Pubs of Manchester

All pubs within the city centre and beyond.
A history of Manchester's hundreds of lost pubs.

Monday, 23 September 2013

Harp & Shamrock, George Street

Harp & Shamrock, George Street, Hulme, 1911. (c) Bob Potts [1].

The Harp & Shamrock on the corner of Newcastle Street and George Street, just south of City Road in northern Hulme stood from 1858 to 1917 [2].  It was originally a Bell Brewery beerhouse but was, for most of its life, a Walkers of Warrington boozer.  Licensing records state that in 1917 there was "No application for renewal; ceased to be used" but there is more to the story than that, as detailed in Bob Potts' highly recommended book [1].

Landlord of the Harp & Shamrock from 1898 to 1917 was Joe Clarkson (pictured above, back row, third from left), a local chap who had previously run the Friendship on Chancery Lane in Ardwick.  He took over at the Harp & Shamrock after two previous landlord had failed to make a go of it due to rough clientele.  Clarkson ran an orderly beerhouse though, refusing to serve "roughs" and under-age drinkers [1].

The beerhouse was soon nicknamed "Joe Clarkson's" and his son William worked behind the bar in 1914 when ale was three ha'pence a pint.  He remembered going to Wembley in 1904 to see Manchester City win the FA Cup beating Bolton 1-0, though he couldn't get a ticket.  Billy Meredith scored the winner and Meredith went on to run the nearby Stretford Road Inn, which was nicknamed "Billy Meredith's [1]."

Harp & Shamrock, George Street, 1917. (c) Manchester Local Image Collection. Click here to view full image [3].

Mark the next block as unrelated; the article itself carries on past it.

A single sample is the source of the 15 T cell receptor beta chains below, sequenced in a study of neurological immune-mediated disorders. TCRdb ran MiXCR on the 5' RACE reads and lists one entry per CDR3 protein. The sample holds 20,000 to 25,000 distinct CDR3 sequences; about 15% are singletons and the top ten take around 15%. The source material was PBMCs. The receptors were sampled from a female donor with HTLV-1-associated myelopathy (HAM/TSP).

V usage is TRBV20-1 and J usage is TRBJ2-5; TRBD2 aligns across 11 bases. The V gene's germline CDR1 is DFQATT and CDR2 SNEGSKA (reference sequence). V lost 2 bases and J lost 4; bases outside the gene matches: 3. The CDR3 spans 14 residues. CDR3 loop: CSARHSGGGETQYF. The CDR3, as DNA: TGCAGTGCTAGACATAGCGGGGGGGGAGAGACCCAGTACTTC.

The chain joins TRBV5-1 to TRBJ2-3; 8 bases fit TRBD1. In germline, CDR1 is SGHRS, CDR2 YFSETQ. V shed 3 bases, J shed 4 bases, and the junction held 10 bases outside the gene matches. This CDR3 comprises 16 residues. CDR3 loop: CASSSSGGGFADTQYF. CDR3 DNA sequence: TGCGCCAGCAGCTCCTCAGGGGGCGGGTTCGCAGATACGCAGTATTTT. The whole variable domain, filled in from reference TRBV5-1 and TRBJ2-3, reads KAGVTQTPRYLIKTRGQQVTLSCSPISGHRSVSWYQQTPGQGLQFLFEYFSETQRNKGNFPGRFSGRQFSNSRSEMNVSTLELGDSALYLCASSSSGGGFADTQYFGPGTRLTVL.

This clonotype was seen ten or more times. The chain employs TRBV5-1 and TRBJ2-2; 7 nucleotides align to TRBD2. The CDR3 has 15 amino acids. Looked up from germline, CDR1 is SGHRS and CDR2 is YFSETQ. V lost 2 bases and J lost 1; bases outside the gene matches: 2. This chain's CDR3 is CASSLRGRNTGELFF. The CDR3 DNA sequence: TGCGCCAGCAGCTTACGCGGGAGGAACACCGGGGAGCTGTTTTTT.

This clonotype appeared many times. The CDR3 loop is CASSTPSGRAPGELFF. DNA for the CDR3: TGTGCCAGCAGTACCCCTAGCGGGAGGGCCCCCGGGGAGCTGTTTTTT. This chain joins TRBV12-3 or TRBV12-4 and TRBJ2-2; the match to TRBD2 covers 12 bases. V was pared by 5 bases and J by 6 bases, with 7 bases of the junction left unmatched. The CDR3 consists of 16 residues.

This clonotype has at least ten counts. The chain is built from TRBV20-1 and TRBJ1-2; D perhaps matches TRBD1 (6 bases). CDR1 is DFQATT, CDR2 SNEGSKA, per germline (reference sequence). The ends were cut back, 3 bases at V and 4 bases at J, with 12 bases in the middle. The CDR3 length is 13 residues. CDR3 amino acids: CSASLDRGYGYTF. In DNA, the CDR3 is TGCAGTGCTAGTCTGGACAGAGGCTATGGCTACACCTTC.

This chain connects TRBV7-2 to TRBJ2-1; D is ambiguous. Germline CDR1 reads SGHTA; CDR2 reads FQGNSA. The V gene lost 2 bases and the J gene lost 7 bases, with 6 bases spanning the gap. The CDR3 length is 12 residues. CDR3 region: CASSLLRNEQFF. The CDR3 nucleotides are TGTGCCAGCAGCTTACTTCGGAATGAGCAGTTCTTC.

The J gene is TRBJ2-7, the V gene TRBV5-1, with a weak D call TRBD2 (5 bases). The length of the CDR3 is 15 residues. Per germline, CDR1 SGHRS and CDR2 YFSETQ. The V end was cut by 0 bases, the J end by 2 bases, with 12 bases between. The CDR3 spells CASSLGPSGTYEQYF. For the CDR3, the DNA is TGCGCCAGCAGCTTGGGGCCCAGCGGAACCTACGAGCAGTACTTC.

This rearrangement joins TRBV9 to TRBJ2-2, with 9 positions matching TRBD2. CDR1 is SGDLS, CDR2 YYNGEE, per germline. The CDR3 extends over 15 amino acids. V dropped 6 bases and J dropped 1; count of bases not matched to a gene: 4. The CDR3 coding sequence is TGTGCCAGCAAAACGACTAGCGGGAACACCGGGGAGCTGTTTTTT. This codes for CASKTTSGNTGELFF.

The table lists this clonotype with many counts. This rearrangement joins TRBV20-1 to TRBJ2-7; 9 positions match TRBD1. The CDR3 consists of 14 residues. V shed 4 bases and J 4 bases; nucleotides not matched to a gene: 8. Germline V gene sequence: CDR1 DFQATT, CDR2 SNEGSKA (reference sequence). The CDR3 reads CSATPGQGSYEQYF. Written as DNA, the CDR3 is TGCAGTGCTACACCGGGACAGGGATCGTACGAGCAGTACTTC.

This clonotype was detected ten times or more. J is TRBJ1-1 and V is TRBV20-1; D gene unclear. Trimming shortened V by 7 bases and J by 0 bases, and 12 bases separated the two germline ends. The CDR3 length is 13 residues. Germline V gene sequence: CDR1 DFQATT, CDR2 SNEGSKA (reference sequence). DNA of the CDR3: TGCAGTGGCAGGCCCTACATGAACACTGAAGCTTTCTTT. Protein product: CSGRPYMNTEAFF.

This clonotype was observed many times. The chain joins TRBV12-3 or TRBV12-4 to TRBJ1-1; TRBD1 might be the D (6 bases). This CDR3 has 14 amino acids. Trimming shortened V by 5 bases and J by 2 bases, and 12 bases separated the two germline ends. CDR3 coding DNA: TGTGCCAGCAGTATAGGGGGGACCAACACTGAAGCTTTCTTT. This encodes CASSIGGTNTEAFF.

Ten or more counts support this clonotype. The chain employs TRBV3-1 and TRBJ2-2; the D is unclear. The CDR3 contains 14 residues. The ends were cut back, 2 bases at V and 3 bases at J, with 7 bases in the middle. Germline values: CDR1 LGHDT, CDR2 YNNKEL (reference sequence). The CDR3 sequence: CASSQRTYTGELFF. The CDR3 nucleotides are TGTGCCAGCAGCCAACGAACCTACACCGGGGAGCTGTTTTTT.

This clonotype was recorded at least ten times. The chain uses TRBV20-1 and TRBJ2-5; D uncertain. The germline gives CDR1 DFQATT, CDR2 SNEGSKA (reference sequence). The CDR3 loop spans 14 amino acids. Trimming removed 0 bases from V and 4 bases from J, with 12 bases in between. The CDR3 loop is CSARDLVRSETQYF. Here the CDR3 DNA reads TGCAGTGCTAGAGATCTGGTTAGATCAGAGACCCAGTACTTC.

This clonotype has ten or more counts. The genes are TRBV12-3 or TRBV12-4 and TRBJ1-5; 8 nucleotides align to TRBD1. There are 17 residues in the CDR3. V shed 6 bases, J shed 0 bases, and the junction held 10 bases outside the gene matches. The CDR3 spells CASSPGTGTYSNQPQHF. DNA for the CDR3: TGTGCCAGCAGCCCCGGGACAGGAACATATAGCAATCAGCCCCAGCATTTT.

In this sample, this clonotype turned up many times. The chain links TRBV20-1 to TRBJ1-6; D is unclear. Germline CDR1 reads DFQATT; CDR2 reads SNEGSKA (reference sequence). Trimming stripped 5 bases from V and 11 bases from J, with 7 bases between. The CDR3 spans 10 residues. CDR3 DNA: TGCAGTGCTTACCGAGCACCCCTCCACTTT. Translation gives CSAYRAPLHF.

In 1910 the Harp & Shamrock was refurbished and Clarkson's daughter, Elizabeth remembers: "It was lovely inside, like a palace really.  Dad was very proud of it.  We sold Walkers beer, which was very popular in Hulme.  We didn't sell spirits as the Harp & Shamrock was always a beerhouse."  The Clarksons had two more children - as pictured above [3] - who were born in the Harp & Shamrock [1].

The First World War came and although William Clarkson survived the war after serving with the 18th Battalion of the Manchester Regiment (which no doubt gave the nearby estate pub, the Manchester Regiment, its name), the Harp & Shamrock did not.  Orders were given to demolish the beerhouse for the war effort under the Defence of the Realm Act.  The Macintosh factory (later Dunlop's rubber works) was extended over the site of Joe Clarkson's [1].

Clarkson was given just 10 days to quit the beerhouse which was his family home, his livelihood and his pride and joy.  He died just three years later aged 56 and "he never got over losing the Harp & Shamrock.  He died of a broken heart.  Our days there were the happiest time of our lives [2]."  Joe Clarkson and family are shown here outside their beerhouse in 1917 [3].

The spot where the Harp & Shamrock once stood is marked by the corner of Hulme Street (this end of Hulme Street was once George Street) and Newcastle Street, right on the edge of the city centre, in a nondescript part of town, these days given over to car parking.

Former location of Harp & Shamrock, Hulme Street (George Street). (c) Google 2013. View Larger Map.

1. The Old Pubs of Hulme and Chorlton-on-Medlock, Bob Potts (1997).
2. The Old Pubs of Hulme Manchester (1) 1770-1930, Bob Potts (1983).
3. http://images.manchester.gov.uk.

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